Observations were made in regards to what it means to avoid dangerous situations. It is always better to avoid than to have to run and it is better to run than talk your way out of a situation, better to talk your way out than fight, and better to fight than to die.

I know this may sound morbid, but if your life or that of a loved one is on the line you better fight with everything you have. That being said if you are never in the situation to begin with (avoidance) then you will never have to use what you learn in our class. That is the ideal. I will never be proud or impressed if a student comes to me to tell me how he destroyed or hurt someone. My first question will always be, how did you get in that position in the first place? Just because you know how to hurt someone does not mean you should? - the only caveat to this is if you feel you are in imminent danger.

Our exercise for this week was simple: If you were an attacker, who would be your potential victim? How would you look for them? Which indicators told you that this person was a likely candidate to be attacked? Likewise which person would you stay away from? I look forward to the results from this exercise.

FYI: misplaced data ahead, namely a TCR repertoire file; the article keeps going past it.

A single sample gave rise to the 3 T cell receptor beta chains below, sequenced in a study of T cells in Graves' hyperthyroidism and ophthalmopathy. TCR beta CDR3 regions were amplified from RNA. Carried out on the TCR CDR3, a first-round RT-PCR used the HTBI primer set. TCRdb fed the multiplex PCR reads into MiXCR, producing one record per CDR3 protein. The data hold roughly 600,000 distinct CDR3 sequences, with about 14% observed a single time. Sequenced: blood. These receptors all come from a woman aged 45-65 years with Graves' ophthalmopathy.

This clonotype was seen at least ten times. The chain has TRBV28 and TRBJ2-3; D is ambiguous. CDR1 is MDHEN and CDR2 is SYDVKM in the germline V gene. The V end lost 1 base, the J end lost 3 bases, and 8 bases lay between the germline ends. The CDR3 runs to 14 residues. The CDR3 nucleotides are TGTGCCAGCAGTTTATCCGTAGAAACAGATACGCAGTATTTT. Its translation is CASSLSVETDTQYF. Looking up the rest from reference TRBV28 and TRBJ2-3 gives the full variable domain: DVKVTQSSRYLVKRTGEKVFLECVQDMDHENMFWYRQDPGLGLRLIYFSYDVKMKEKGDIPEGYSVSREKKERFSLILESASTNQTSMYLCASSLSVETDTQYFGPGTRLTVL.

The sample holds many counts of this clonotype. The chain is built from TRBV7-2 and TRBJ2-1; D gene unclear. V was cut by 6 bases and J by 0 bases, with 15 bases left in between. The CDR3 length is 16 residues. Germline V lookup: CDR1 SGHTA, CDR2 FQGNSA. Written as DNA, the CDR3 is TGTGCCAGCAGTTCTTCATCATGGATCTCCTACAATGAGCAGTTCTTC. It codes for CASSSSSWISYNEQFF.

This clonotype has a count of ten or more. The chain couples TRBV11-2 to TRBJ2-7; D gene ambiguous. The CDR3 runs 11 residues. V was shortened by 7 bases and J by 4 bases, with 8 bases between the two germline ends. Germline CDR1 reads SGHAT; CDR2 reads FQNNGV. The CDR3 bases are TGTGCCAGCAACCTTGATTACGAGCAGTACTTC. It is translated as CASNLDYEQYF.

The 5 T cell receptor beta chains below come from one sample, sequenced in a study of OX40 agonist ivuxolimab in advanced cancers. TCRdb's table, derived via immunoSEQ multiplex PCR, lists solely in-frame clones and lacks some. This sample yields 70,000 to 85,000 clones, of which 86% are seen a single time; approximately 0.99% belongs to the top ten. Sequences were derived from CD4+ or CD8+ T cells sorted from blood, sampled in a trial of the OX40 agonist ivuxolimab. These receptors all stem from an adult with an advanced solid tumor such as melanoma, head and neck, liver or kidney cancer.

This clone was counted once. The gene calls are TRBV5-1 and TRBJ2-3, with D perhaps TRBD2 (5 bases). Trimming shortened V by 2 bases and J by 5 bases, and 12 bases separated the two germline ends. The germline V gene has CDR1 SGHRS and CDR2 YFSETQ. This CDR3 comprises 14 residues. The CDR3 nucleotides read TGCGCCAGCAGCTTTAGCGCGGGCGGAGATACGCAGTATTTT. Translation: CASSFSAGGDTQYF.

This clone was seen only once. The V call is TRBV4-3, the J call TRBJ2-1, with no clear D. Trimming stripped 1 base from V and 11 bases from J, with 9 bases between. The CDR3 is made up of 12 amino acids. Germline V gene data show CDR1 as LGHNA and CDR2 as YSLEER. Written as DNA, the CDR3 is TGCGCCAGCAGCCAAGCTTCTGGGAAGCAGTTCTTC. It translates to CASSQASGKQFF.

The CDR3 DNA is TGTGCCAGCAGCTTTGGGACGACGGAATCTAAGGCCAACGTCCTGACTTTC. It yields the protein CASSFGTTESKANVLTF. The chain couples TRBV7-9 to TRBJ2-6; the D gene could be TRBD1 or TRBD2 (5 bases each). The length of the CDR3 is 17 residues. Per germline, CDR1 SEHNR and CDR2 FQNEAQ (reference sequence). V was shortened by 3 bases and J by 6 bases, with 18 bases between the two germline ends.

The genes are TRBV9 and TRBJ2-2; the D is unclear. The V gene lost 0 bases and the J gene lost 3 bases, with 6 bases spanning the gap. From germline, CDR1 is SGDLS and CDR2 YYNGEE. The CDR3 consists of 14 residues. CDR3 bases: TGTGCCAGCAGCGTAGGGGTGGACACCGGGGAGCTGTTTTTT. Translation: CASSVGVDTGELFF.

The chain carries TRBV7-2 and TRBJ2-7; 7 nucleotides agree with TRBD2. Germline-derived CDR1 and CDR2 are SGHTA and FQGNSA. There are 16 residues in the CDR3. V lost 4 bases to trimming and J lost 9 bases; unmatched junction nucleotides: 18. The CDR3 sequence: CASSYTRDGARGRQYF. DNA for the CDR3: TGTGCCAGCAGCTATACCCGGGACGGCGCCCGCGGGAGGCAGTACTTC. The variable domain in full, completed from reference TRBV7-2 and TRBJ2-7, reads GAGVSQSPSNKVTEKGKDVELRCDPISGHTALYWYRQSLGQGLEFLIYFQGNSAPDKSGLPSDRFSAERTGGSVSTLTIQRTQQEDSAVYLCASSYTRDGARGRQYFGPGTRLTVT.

strong spirit-strong mind-strong body

Sensei Orlando


What does it mean to be aware? Many of us with the stresses of our lives and what we may consider the "daily grind" keep us preoccupied as we walk to and from the train station ,the office, and our homes. We walk around in a kind of fog, oblivious to what or who may be around us. It is this state of mind that can make us a potential victim. Rather than make eye contact many of us prefer to look down towards the ground with the thinking that if "I just mind my business" nothing bad will ever happen to me.

The dynamics of living in a city may make it a necessity to divert eye contact and to keep to yourself and I understand this dynamic.

I want to challenge you to live a different way, whether it be the city or anywhere else.
  • Carry yourself with confidence.
  • Look straight ahead when you walk.
  • Take in your surroundings, the people who are around you.
  • Make eye contact with people, although many will divert their eyes away from you.

What this does is help you exude a certain aura, a "vibe" that you are present to whats going on around you. It also makes you less likely as the target of an attack. Wherever you are, be aware, don't let stress or bills or any preoccupations keep you in a fog as to what is going on around you right now.

Live in this moment.

strong spirit-strong mind-strong body

Sensei Orlando

Friday, March 6, 2009

Active Self-Defense - Violence

Last night (Wednesday) we had another self-defense class. I must say I'm very impressed with how well the students are grasping the concepts.